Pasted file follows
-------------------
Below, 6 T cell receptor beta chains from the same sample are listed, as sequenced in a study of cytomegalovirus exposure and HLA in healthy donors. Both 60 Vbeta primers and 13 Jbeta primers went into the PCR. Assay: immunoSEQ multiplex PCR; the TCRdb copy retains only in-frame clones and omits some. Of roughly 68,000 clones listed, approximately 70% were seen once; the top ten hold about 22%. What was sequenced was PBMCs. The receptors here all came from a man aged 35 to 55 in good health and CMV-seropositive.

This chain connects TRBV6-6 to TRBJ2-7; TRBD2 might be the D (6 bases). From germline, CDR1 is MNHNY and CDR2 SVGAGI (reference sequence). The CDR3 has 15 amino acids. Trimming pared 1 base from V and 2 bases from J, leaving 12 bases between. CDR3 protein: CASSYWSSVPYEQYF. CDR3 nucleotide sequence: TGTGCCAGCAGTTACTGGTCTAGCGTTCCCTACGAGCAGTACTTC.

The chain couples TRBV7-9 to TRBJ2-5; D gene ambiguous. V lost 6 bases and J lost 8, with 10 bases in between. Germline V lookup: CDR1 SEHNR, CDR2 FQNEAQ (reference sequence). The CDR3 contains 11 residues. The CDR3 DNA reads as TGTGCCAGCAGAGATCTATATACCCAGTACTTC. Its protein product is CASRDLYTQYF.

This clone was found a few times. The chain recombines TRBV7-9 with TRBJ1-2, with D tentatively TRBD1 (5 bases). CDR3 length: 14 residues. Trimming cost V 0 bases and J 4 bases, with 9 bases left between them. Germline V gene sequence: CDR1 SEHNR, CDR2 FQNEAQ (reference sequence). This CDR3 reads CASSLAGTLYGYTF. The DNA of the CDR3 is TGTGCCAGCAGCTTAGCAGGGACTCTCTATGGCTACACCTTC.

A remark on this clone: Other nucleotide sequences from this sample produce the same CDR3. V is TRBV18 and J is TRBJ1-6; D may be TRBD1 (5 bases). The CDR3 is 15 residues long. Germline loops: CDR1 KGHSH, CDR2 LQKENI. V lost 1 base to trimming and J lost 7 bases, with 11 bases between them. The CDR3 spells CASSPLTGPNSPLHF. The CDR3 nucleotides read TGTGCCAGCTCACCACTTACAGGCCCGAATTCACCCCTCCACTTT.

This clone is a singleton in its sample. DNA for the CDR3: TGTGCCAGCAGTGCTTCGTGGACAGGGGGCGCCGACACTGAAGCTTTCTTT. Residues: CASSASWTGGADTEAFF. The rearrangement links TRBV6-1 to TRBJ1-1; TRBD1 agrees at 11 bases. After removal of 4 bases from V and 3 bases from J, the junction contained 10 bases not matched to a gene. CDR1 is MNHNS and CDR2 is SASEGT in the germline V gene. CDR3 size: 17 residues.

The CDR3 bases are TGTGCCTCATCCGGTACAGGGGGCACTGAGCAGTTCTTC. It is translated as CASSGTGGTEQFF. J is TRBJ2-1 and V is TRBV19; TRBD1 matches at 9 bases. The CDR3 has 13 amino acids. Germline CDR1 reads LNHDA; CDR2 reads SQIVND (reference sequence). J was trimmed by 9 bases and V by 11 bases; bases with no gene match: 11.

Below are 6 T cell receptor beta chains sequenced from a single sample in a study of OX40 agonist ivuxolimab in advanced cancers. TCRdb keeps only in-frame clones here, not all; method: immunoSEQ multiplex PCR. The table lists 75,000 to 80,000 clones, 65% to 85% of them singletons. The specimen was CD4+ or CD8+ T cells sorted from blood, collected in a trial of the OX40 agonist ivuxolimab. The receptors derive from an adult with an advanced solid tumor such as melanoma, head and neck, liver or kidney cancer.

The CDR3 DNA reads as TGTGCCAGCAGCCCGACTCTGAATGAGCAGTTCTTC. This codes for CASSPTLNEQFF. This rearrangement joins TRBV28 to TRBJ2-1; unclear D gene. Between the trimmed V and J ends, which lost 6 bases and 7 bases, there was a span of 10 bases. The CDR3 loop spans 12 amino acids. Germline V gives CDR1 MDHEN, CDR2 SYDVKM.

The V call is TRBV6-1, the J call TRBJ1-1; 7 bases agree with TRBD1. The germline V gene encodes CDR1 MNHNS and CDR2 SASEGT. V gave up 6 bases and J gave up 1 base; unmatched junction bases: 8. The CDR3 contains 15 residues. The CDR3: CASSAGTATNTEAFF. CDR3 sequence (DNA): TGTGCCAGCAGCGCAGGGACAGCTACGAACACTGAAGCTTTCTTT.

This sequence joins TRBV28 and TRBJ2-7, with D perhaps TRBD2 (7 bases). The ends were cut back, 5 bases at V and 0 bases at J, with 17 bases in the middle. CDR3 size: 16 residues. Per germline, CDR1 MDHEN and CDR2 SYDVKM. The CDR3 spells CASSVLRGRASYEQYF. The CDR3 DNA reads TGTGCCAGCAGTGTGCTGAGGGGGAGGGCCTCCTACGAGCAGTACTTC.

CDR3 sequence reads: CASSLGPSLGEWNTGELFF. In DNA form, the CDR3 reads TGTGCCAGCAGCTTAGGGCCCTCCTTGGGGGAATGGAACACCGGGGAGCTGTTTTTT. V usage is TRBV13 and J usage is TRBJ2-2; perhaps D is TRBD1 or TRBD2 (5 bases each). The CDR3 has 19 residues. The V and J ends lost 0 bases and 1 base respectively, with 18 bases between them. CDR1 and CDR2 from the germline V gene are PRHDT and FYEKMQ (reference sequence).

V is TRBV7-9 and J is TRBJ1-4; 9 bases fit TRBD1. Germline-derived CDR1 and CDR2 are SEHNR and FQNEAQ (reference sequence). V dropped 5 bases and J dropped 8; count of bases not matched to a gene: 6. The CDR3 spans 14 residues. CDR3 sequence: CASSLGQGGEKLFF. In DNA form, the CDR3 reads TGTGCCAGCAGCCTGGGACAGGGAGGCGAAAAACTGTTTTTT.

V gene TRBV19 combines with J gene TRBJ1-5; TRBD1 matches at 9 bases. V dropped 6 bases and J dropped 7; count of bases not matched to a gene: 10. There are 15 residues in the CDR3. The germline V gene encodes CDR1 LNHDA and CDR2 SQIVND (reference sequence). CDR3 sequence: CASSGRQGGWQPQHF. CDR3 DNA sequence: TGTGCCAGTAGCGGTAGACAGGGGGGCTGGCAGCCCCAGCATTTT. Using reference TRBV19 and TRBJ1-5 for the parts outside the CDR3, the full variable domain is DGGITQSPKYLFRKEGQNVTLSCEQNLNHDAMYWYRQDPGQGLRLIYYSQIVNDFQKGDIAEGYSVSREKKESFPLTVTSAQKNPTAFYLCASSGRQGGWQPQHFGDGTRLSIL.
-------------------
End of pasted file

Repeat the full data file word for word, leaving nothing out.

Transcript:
Below, 6 T cell receptor beta chains from the same sample are listed, as sequenced in a study of cytomegalovirus exposure and HLA in healthy donors. Both 60 Vbeta primers and 13 Jbeta primers went into the PCR. Assay: immunoSEQ multiplex PCR; the TCRdb copy retains only in-frame clones and omits some. Of roughly 68,000 clones listed, approximately 70% were seen once; the top ten hold about 22%. What was sequenced was PBMCs. The receptors here all came from a man aged 35 to 55 in good health and CMV-seropositive.

This chain connects TRBV6-6 to TRBJ2-7; TRBD2 might be the D (6 bases). From germline, CDR1 is MNHNY and CDR2 SVGAGI (reference sequence). The CDR3 has 15 amino acids. Trimming pared 1 base from V and 2 bases from J, leaving 12 bases between. CDR3 protein: CASSYWSSVPYEQYF. CDR3 nucleotide sequence: TGTGCCAGCAGTTACTGGTCTAGCGTTCCCTACGAGCAGTACTTC.

The chain couples TRBV7-9 to TRBJ2-5; D gene ambiguous. V lost 6 bases and J lost 8, with 10 bases in between. Germline V lookup: CDR1 SEHNR, CDR2 FQNEAQ (reference sequence). The CDR3 contains 11 residues. The CDR3 DNA reads as TGTGCCAGCAGAGATCTATATACCCAGTACTTC. Its protein product is CASRDLYTQYF.

This clone was found a few times. The chain recombines TRBV7-9 with TRBJ1-2, with D tentatively TRBD1 (5 bases). CDR3 length: 14 residues. Trimming cost V 0 bases and J 4 bases, with 9 bases left between them. Germline V gene sequence: CDR1 SEHNR, CDR2 FQNEAQ (reference sequence). This CDR3 reads CASSLAGTLYGYTF. The DNA of the CDR3 is TGTGCCAGCAGCTTAGCAGGGACTCTCTATGGCTACACCTTC.

A remark on this clone: Other nucleotide sequences from this sample produce the same CDR3. V is TRBV18 and J is TRBJ1-6; D may be TRBD1 (5 bases). The CDR3 is 15 residues long. Germline loops: CDR1 KGHSH, CDR2 LQKENI. V lost 1 base to trimming and J lost 7 bases, with 11 bases between them. The CDR3 spells CASSPLTGPNSPLHF. The CDR3 nucleotides read TGTGCCAGCTCACCACTTACAGGCCCGAATTCACCCCTCCACTTT.

This clone is a singleton in its sample. DNA for the CDR3: TGTGCCAGCAGTGCTTCGTGGACAGGGGGCGCCGACACTGAAGCTTTCTTT. Residues: CASSASWTGGADTEAFF. The rearrangement links TRBV6-1 to TRBJ1-1; TRBD1 agrees at 11 bases. After removal of 4 bases from V and 3 bases from J, the junction contained 10 bases not matched to a gene. CDR1 is MNHNS and CDR2 is SASEGT in the germline V gene. CDR3 size: 17 residues.

The CDR3 bases are TGTGCCTCATCCGGTACAGGGGGCACTGAGCAGTTCTTC. It is translated as CASSGTGGTEQFF. J is TRBJ2-1 and V is TRBV19; TRBD1 matches at 9 bases. The CDR3 has 13 amino acids. Germline CDR1 reads LNHDA; CDR2 reads SQIVND (reference sequence). J was trimmed by 9 bases and V by 11 bases; bases with no gene match: 11.

Below are 6 T cell receptor beta chains sequenced from a single sample in a study of OX40 agonist ivuxolimab in advanced cancers. TCRdb keeps only in-frame clones here, not all; method: immunoSEQ multiplex PCR. The table lists 75,000 to 80,000 clones, 65% to 85% of them singletons. The specimen was CD4+ or CD8+ T cells sorted from blood, collected in a trial of the OX40 agonist ivuxolimab. The receptors derive from an adult with an advanced solid tumor such as melanoma, head and neck, liver or kidney cancer.

The CDR3 DNA reads as TGTGCCAGCAGCCCGACTCTGAATGAGCAGTTCTTC. This codes for CASSPTLNEQFF. This rearrangement joins TRBV28 to TRBJ2-1; unclear D gene. Between the trimmed V and J ends, which lost 6 bases and 7 bases, there was a span of 10 bases. The CDR3 loop spans 12 amino acids. Germline V gives CDR1 MDHEN, CDR2 SYDVKM.

The V call is TRBV6-1, the J call TRBJ1-1; 7 bases agree with TRBD1. The germline V gene encodes CDR1 MNHNS and CDR2 SASEGT. V gave up 6 bases and J gave up 1 base; unmatched junction bases: 8. The CDR3 contains 15 residues. The CDR3: CASSAGTATNTEAFF. CDR3 sequence (DNA): TGTGCCAGCAGCGCAGGGACAGCTACGAACACTGAAGCTTTCTTT.

This sequence joins TRBV28 and TRBJ2-7, with D perhaps TRBD2 (7 bases). The ends were cut back, 5 bases at V and 0 bases at J, with 17 bases in the middle. CDR3 size: 16 residues. Per germline, CDR1 MDHEN and CDR2 SYDVKM. The CDR3 spells CASSVLRGRASYEQYF. The CDR3 DNA reads TGTGCCAGCAGTGTGCTGAGGGGGAGGGCCTCCTACGAGCAGTACTTC.

CDR3 sequence reads: CASSLGPSLGEWNTGELFF. In DNA form, the CDR3 reads TGTGCCAGCAGCTTAGGGCCCTCCTTGGGGGAATGGAACACCGGGGAGCTGTTTTTT. V usage is TRBV13 and J usage is TRBJ2-2; perhaps D is TRBD1 or TRBD2 (5 bases each). The CDR3 has 19 residues. The V and J ends lost 0 bases and 1 base respectively, with 18 bases between them. CDR1 and CDR2 from the germline V gene are PRHDT and FYEKMQ (reference sequence).

V is TRBV7-9 and J is TRBJ1-4; 9 bases fit TRBD1. Germline-derived CDR1 and CDR2 are SEHNR and FQNEAQ (reference sequence). V dropped 5 bases and J dropped 8; count of bases not matched to a gene: 6. The CDR3 spans 14 residues. CDR3 sequence: CASSLGQGGEKLFF. In DNA form, the CDR3 reads TGTGCCAGCAGCCTGGGACAGGGAGGCGAAAAACTGTTTTTT.

V gene TRBV19 combines with J gene TRBJ1-5; TRBD1 matches at 9 bases. V dropped 6 bases and J dropped 7; count of bases not matched to a gene: 10. There are 15 residues in the CDR3. The germline V gene encodes CDR1 LNHDA and CDR2 SQIVND (reference sequence). CDR3 sequence: CASSGRQGGWQPQHF. CDR3 DNA sequence: TGTGCCAGTAGCGGTAGACAGGGGGGCTGGCAGCCCCAGCATTTT. Using reference TRBV19 and TRBJ1-5 for the parts outside the CDR3, the full variable domain is DGGITQSPKYLFRKEGQNVTLSCEQNLNHDAMYWYRQDPGQGLRLIYYSQIVNDFQKGDIAEGYSVSREKKESFPLTVTSAQKNPTAFYLCASSGRQGGWQPQHFGDGTRLSIL.